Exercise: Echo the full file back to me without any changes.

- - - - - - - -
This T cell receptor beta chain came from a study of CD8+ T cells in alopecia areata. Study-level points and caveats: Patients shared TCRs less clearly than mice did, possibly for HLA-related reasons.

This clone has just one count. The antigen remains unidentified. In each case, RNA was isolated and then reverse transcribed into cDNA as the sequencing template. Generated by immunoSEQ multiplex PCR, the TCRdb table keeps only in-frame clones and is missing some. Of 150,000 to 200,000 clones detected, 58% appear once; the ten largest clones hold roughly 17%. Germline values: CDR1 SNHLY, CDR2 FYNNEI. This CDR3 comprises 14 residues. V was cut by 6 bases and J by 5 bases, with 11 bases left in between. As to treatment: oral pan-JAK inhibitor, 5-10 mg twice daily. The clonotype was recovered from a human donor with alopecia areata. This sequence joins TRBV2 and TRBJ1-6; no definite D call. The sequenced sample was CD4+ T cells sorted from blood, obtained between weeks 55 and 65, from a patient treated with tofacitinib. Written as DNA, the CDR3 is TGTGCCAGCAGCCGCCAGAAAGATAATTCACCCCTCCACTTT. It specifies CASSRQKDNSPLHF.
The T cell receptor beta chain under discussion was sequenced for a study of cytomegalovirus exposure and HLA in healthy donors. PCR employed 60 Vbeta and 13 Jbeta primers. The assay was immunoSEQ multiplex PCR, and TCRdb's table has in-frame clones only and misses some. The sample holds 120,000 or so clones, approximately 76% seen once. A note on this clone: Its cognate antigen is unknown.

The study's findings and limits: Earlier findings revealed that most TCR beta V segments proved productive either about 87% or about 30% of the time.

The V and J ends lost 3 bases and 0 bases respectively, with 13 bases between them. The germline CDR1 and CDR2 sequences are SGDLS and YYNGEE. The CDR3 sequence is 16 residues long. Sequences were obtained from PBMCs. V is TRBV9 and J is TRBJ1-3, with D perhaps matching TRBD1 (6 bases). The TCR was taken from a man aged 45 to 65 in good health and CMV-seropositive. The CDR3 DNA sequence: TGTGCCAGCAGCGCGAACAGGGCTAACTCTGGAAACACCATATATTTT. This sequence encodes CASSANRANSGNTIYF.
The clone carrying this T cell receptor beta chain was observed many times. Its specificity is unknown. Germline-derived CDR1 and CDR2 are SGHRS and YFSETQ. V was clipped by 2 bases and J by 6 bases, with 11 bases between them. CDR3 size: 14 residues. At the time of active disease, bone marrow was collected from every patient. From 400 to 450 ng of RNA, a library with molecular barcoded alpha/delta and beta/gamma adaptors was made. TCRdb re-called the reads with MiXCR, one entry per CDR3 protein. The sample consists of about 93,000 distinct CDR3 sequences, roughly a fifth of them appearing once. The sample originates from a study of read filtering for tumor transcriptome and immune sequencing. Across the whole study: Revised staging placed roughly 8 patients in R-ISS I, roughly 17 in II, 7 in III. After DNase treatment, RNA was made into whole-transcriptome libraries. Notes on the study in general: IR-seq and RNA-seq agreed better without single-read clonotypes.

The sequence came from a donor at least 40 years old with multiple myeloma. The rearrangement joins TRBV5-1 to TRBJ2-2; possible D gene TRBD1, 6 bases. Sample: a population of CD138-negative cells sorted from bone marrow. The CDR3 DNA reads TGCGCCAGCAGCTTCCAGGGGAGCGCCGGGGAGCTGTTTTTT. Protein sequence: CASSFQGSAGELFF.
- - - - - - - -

This T cell receptor beta chain came from a study of CD8+ T cells in alopecia areata. Study-level points and caveats: Patients shared TCRs less clearly than mice did, possibly for HLA-related reasons.

This clone has just one count. The antigen remains unidentified. In each case, RNA was isolated and then reverse transcribed into cDNA as the sequencing template. Generated by immunoSEQ multiplex PCR, the TCRdb table keeps only in-frame clones and is missing some. Of 150,000 to 200,000 clones detected, 58% appear once; the ten largest clones hold roughly 17%. Germline values: CDR1 SNHLY, CDR2 FYNNEI. This CDR3 comprises 14 residues. V was cut by 6 bases and J by 5 bases, with 11 bases left in between. As to treatment: oral pan-JAK inhibitor, 5-10 mg twice daily. The clonotype was recovered from a human donor with alopecia areata. This sequence joins TRBV2 and TRBJ1-6; no definite D call. The sequenced sample was CD4+ T cells sorted from blood, obtained between weeks 55 and 65, from a patient treated with tofacitinib. Written as DNA, the CDR3 is TGTGCCAGCAGCCGCCAGAAAGATAATTCACCCCTCCACTTT. It specifies CASSRQKDNSPLHF.
The T cell receptor beta chain under discussion was sequenced for a study of cytomegalovirus exposure and HLA in healthy donors. PCR employed 60 Vbeta and 13 Jbeta primers. The assay was immunoSEQ multiplex PCR, and TCRdb's table has in-frame clones only and misses some. The sample holds 120,000 or so clones, approximately 76% seen once. A note on this clone: Its cognate antigen is unknown.

The study's findings and limits: Earlier findings revealed that most TCR beta V segments proved productive either about 87% or about 30% of the time.

The V and J ends lost 3 bases and 0 bases respectively, with 13 bases between them. The germline CDR1 and CDR2 sequences are SGDLS and YYNGEE. The CDR3 sequence is 16 residues long. Sequences were obtained from PBMCs. V is TRBV9 and J is TRBJ1-3, with D perhaps matching TRBD1 (6 bases). The TCR was taken from a man aged 45 to 65 in good health and CMV-seropositive. The CDR3 DNA sequence: TGTGCCAGCAGCGCGAACAGGGCTAACTCTGGAAACACCATATATTTT. This sequence encodes CASSANRANSGNTIYF.
The clone carrying this T cell receptor beta chain was observed many times. Its specificity is unknown. Germline-derived CDR1 and CDR2 are SGHRS and YFSETQ. V was clipped by 2 bases and J by 6 bases, with 11 bases between them. CDR3 size: 14 residues. At the time of active disease, bone marrow was collected from every patient. From 400 to 450 ng of RNA, a library with molecular barcoded alpha/delta and beta/gamma adaptors was made. TCRdb re-called the reads with MiXCR, one entry per CDR3 protein. The sample consists of about 93,000 distinct CDR3 sequences, roughly a fifth of them appearing once. The sample originates from a study of read filtering for tumor transcriptome and immune sequencing. Across the whole study: Revised staging placed roughly 8 patients in R-ISS I, roughly 17 in II, 7 in III. After DNase treatment, RNA was made into whole-transcriptome libraries. Notes on the study in general: IR-seq and RNA-seq agreed better without single-read clonotypes.

The sequence came from a donor at least 40 years old with multiple myeloma. The rearrangement joins TRBV5-1 to TRBJ2-2; possible D gene TRBD1, 6 bases. Sample: a population of CD138-negative cells sorted from bone marrow. The CDR3 DNA reads TGCGCCAGCAGCTTCCAGGGGAGCGCCGGGGAGCTGTTTTTT. Protein sequence: CASSFQGSAGELFF.